Fish abundance with no fishing: predictions based on macroecological theory
Article first published online: 16 JUN 2004
Journal of Animal Ecology
Volume 73, Issue 4, pages 632–642, July 2004
How to Cite
Jennings, S. and Blanchard, J. L. (2004), Fish abundance with no fishing: predictions based on macroecological theory. Journal of Animal Ecology, 73: 632–642. doi: 10.1111/j.0021-8790.2004.00839.x
- Issue published online: 16 JUN 2004
- Article first published online: 16 JUN 2004
- Received 11 November 2003; accepted 28 November 2003
- abundance–body mass relationships;
- energetic equivalence;
- fishing effects;
- metabolic scaling theory;
- predator–prey relationships;
- size spectra
- 1Fishing changes the structure of fish communities and the relative impacts of fishing are assessed usefully against a baseline. A comparable baseline in all regions is fish community structure in the absence of fishing.
- 2The structure of unexploited communities cannot always be predicted from historical data because fisheries exploitation usually precedes scientific investigation and non-fisheries impacts, such as climate change, modify ecosystems over time.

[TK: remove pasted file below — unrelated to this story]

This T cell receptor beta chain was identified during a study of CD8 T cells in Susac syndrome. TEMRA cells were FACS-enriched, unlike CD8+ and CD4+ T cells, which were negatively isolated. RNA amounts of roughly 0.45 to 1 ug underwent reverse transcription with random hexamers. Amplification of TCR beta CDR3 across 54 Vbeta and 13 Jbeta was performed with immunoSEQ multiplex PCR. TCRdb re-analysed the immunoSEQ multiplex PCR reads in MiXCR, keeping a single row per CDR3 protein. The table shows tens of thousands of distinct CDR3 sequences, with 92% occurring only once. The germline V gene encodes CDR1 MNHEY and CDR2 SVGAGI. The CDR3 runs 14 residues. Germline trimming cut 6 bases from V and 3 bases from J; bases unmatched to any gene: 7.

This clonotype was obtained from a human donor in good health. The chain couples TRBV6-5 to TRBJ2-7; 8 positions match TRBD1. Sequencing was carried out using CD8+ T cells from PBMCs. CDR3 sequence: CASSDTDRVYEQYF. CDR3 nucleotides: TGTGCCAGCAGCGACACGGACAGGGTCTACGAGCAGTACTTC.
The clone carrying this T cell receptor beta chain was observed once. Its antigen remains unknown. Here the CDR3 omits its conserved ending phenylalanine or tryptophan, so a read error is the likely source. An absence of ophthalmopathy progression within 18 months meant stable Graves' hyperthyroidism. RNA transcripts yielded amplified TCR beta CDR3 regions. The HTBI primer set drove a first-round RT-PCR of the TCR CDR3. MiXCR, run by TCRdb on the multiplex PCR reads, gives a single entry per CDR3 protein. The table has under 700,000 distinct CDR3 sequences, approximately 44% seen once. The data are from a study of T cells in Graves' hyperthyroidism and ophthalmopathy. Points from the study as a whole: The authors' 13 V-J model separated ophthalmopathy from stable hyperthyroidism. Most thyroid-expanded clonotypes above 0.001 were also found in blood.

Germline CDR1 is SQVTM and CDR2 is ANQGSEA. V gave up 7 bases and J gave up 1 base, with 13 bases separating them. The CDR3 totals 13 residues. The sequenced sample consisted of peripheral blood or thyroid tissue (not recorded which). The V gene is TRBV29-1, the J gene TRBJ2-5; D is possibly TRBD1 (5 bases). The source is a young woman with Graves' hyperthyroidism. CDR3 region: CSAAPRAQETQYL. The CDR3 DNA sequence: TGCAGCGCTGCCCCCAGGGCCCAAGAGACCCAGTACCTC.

- 3We propose a method, based on macroecological theory, to predict the abundance and size-structure of an unexploited fish community from a theoretical abundance–body mass relationship (size spectrum).
- 4We apply the method in the intensively fished North Sea and compare the predicted structure of the unexploited fish community with contemporary community data.
- 5We suggest that the current biomass of large fishes weighing 4–16 kg and 16–66 kg, respectively, is 97·4% and 99·2% lower than in the absence of fisheries exploitation. The results suggest that depletion of large fishes due to fisheries exploitation exceeds that described in many short-term studies.
- 6Biomass of the contemporary North Sea fish community (defined as all fishes with body mass 64 g−66 kg) is 38% lower than predicted in the absence of exploitation, while the mean turnover time is almost twice as fast (falls from 3·5 to 1·9 years) and 70% less primary production is required to sustain it.
- 7The increased turnover time of the fish community will lead to greater interannual instability in biomass and production, complicating management action and increasing the sensitivity of populations to environmental change.
- 8This size-based method based on macroecological theory may provide a powerful new tool for setting ecosystem indicator reference levels, comparing fishing impacts in different ecosystems and for assessing the relative impacts of fishing and climate change.